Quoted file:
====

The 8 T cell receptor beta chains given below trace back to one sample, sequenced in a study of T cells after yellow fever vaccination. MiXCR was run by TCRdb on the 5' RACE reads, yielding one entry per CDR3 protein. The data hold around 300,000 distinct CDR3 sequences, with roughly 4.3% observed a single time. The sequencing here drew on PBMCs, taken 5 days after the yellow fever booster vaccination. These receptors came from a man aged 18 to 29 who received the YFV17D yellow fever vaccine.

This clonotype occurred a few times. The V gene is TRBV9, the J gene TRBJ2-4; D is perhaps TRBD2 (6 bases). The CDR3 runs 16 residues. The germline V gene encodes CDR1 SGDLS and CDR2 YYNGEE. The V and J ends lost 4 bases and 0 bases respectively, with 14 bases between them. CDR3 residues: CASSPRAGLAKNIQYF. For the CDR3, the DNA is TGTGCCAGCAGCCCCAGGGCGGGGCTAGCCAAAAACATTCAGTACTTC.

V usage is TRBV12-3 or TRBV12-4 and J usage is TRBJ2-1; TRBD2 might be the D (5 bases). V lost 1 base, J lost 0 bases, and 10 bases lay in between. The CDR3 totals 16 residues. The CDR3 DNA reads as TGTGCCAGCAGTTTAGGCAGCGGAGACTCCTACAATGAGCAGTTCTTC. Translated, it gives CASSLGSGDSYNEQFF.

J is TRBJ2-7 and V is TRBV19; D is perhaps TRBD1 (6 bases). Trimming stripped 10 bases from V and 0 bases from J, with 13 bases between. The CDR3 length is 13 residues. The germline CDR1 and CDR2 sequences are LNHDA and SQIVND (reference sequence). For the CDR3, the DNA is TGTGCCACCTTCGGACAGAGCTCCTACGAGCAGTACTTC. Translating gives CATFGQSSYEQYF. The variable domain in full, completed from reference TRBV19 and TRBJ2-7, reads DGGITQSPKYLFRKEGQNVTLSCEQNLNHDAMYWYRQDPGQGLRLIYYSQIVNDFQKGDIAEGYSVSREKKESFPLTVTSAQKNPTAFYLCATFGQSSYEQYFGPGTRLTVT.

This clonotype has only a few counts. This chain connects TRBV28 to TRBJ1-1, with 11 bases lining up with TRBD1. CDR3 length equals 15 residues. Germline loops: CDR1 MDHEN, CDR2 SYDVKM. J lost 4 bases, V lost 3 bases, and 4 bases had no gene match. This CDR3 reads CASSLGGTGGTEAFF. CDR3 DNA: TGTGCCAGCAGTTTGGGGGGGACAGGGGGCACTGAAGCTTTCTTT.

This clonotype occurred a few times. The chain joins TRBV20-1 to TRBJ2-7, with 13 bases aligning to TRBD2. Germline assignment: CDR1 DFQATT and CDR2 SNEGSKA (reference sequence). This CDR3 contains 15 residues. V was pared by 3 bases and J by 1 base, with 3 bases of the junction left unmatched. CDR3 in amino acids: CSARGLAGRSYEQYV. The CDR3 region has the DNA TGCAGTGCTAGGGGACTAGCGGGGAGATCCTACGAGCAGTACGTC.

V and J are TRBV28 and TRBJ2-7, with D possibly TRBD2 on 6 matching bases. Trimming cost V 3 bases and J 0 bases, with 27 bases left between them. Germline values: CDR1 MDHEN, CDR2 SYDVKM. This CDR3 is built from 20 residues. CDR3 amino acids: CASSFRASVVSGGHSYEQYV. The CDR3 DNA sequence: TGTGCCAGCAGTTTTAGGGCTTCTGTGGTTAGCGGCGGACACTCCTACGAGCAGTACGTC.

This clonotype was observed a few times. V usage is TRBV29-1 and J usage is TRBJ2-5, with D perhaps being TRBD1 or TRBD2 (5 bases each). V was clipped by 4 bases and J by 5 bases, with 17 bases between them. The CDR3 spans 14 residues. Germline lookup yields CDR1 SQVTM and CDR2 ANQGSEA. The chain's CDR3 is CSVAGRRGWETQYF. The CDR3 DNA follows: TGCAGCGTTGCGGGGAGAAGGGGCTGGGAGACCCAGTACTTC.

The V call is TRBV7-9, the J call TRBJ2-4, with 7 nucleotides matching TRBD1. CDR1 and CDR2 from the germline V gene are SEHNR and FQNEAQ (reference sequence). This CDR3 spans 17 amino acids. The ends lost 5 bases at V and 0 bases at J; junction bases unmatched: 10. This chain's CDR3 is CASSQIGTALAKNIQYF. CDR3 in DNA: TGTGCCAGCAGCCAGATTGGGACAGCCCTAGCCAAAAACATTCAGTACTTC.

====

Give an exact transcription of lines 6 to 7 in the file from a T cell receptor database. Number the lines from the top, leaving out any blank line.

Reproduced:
This clonotype occurred a few times. The chain joins TRBV20-1 to TRBJ2-7, with 13 bases aligning to TRBD2. Germline assignment: CDR1 DFQATT and CDR2 SNEGSKA (reference sequence). This CDR3 contains 15 residues. V was pared by 3 bases and J by 1 base, with 3 bases of the junction left unmatched. CDR3 in amino acids: CSARGLAGRSYEQYV. The CDR3 region has the DNA TGCAGTGCTAGGGGACTAGCGGGGAGATCCTACGAGCAGTACGTC.

V and J are TRBV28 and TRBJ2-7, with D possibly TRBD2 on 6 matching bases. Trimming cost V 3 bases and J 0 bases, with 27 bases left between them. Germline values: CDR1 MDHEN, CDR2 SYDVKM. This CDR3 is built from 20 residues. CDR3 amino acids: CASSFRASVVSGGHSYEQYV. The CDR3 DNA sequence: TGTGCCAGCAGTTTTAGGGCTTCTGTGGTTAGCGGCGGACACTCCTACGAGCAGTACGTC.